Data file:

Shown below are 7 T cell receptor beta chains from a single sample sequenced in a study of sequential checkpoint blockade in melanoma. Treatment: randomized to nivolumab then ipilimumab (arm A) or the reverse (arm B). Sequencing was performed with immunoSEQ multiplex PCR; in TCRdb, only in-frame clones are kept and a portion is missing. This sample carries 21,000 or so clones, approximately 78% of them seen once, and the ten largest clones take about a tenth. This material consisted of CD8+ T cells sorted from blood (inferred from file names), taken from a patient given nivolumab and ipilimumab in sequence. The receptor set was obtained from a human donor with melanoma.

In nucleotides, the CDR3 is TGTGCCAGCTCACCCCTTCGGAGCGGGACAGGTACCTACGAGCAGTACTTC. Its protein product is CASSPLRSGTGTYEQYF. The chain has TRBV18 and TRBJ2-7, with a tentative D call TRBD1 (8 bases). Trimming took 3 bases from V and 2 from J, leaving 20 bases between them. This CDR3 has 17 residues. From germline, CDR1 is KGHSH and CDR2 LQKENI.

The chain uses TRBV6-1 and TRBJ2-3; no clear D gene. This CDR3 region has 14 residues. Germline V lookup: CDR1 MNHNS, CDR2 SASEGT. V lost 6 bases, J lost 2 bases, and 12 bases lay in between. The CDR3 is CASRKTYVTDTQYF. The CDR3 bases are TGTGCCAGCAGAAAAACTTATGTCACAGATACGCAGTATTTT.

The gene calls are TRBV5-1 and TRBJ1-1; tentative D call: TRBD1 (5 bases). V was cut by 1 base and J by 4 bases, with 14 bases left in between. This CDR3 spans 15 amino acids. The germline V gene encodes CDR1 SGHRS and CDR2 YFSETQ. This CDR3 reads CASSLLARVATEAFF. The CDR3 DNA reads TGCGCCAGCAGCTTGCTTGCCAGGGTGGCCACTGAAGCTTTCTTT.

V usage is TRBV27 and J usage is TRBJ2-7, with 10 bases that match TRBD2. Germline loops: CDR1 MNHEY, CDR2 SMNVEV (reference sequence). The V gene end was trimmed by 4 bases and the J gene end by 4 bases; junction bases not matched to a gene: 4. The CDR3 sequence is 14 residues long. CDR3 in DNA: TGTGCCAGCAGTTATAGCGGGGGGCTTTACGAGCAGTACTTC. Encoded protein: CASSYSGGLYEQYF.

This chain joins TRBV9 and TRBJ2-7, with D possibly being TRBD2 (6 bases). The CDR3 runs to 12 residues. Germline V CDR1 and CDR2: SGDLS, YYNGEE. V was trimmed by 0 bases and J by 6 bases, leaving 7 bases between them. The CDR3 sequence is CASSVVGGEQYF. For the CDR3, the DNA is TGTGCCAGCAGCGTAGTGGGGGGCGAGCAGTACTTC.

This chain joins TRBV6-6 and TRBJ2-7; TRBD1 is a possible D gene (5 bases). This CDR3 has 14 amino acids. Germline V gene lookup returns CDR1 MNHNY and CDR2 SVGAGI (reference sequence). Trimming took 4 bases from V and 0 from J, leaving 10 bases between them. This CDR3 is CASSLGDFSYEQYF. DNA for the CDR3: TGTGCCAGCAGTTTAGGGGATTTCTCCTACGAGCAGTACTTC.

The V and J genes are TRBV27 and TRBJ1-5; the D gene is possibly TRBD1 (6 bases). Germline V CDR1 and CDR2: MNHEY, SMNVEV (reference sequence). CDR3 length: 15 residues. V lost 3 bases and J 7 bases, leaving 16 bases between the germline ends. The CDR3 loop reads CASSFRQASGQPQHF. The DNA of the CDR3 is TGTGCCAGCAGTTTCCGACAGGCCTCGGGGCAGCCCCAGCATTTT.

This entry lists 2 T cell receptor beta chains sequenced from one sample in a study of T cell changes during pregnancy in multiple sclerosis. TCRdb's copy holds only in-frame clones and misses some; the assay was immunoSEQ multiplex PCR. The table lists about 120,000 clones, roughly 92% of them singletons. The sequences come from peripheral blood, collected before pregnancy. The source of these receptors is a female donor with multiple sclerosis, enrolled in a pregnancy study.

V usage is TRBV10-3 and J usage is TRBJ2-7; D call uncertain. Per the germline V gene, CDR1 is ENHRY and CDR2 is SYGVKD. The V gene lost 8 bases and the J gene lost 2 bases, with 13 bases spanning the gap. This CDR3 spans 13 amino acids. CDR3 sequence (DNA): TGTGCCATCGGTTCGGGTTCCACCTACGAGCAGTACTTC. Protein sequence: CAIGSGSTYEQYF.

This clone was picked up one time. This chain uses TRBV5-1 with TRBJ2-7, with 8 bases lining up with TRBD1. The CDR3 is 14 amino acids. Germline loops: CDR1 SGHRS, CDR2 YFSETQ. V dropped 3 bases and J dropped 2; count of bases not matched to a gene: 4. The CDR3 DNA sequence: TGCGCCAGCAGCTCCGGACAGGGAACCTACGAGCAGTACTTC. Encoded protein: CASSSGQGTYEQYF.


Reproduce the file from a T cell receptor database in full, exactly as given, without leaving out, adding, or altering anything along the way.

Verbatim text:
Shown below are 7 T cell receptor beta chains from a single sample sequenced in a study of sequential checkpoint blockade in melanoma. Treatment: randomized to nivolumab then ipilimumab (arm A) or the reverse (arm B). Sequencing was performed with immunoSEQ multiplex PCR; in TCRdb, only in-frame clones are kept and a portion is missing. This sample carries 21,000 or so clones, approximately 78% of them seen once, and the ten largest clones take about a tenth. This material consisted of CD8+ T cells sorted from blood (inferred from file names), taken from a patient given nivolumab and ipilimumab in sequence. The receptor set was obtained from a human donor with melanoma.

In nucleotides, the CDR3 is TGTGCCAGCTCACCCCTTCGGAGCGGGACAGGTACCTACGAGCAGTACTTC. Its protein product is CASSPLRSGTGTYEQYF. The chain has TRBV18 and TRBJ2-7, with a tentative D call TRBD1 (8 bases). Trimming took 3 bases from V and 2 from J, leaving 20 bases between them. This CDR3 has 17 residues. From germline, CDR1 is KGHSH and CDR2 LQKENI.

The chain uses TRBV6-1 and TRBJ2-3; no clear D gene. This CDR3 region has 14 residues. Germline V lookup: CDR1 MNHNS, CDR2 SASEGT. V lost 6 bases, J lost 2 bases, and 12 bases lay in between. The CDR3 is CASRKTYVTDTQYF. The CDR3 bases are TGTGCCAGCAGAAAAACTTATGTCACAGATACGCAGTATTTT.

The gene calls are TRBV5-1 and TRBJ1-1; tentative D call: TRBD1 (5 bases). V was cut by 1 base and J by 4 bases, with 14 bases left in between. This CDR3 spans 15 amino acids. The germline V gene encodes CDR1 SGHRS and CDR2 YFSETQ. This CDR3 reads CASSLLARVATEAFF. The CDR3 DNA reads TGCGCCAGCAGCTTGCTTGCCAGGGTGGCCACTGAAGCTTTCTTT.

V usage is TRBV27 and J usage is TRBJ2-7, with 10 bases that match TRBD2. Germline loops: CDR1 MNHEY, CDR2 SMNVEV (reference sequence). The V gene end was trimmed by 4 bases and the J gene end by 4 bases; junction bases not matched to a gene: 4. The CDR3 sequence is 14 residues long. CDR3 in DNA: TGTGCCAGCAGTTATAGCGGGGGGCTTTACGAGCAGTACTTC. Encoded protein: CASSYSGGLYEQYF.

This chain joins TRBV9 and TRBJ2-7, with D possibly being TRBD2 (6 bases). The CDR3 runs to 12 residues. Germline V CDR1 and CDR2: SGDLS, YYNGEE. V was trimmed by 0 bases and J by 6 bases, leaving 7 bases between them. The CDR3 sequence is CASSVVGGEQYF. For the CDR3, the DNA is TGTGCCAGCAGCGTAGTGGGGGGCGAGCAGTACTTC.

This chain joins TRBV6-6 and TRBJ2-7; TRBD1 is a possible D gene (5 bases). This CDR3 has 14 amino acids. Germline V gene lookup returns CDR1 MNHNY and CDR2 SVGAGI (reference sequence). Trimming took 4 bases from V and 0 from J, leaving 10 bases between them. This CDR3 is CASSLGDFSYEQYF. DNA for the CDR3: TGTGCCAGCAGTTTAGGGGATTTCTCCTACGAGCAGTACTTC.

The V and J genes are TRBV27 and TRBJ1-5; the D gene is possibly TRBD1 (6 bases). Germline V CDR1 and CDR2: MNHEY, SMNVEV (reference sequence). CDR3 length: 15 residues. V lost 3 bases and J 7 bases, leaving 16 bases between the germline ends. The CDR3 loop reads CASSFRQASGQPQHF. The DNA of the CDR3 is TGTGCCAGCAGTTTCCGACAGGCCTCGGGGCAGCCCCAGCATTTT.

This entry lists 2 T cell receptor beta chains sequenced from one sample in a study of T cell changes during pregnancy in multiple sclerosis. TCRdb's copy holds only in-frame clones and misses some; the assay was immunoSEQ multiplex PCR. The table lists about 120,000 clones, roughly 92% of them singletons. The sequences come from peripheral blood, collected before pregnancy. The source of these receptors is a female donor with multiple sclerosis, enrolled in a pregnancy study.

V usage is TRBV10-3 and J usage is TRBJ2-7; D call uncertain. Per the germline V gene, CDR1 is ENHRY and CDR2 is SYGVKD. The V gene lost 8 bases and the J gene lost 2 bases, with 13 bases spanning the gap. This CDR3 spans 13 amino acids. CDR3 sequence (DNA): TGTGCCATCGGTTCGGGTTCCACCTACGAGCAGTACTTC. Protein sequence: CAIGSGSTYEQYF.

This clone was picked up one time. This chain uses TRBV5-1 with TRBJ2-7, with 8 bases lining up with TRBD1. The CDR3 is 14 amino acids. Germline loops: CDR1 SGHRS, CDR2 YFSETQ. V dropped 3 bases and J dropped 2; count of bases not matched to a gene: 4. The CDR3 DNA sequence: TGCGCCAGCAGCTCCGGACAGGGAACCTACGAGCAGTACTTC. Encoded protein: CASSSGQGTYEQYF.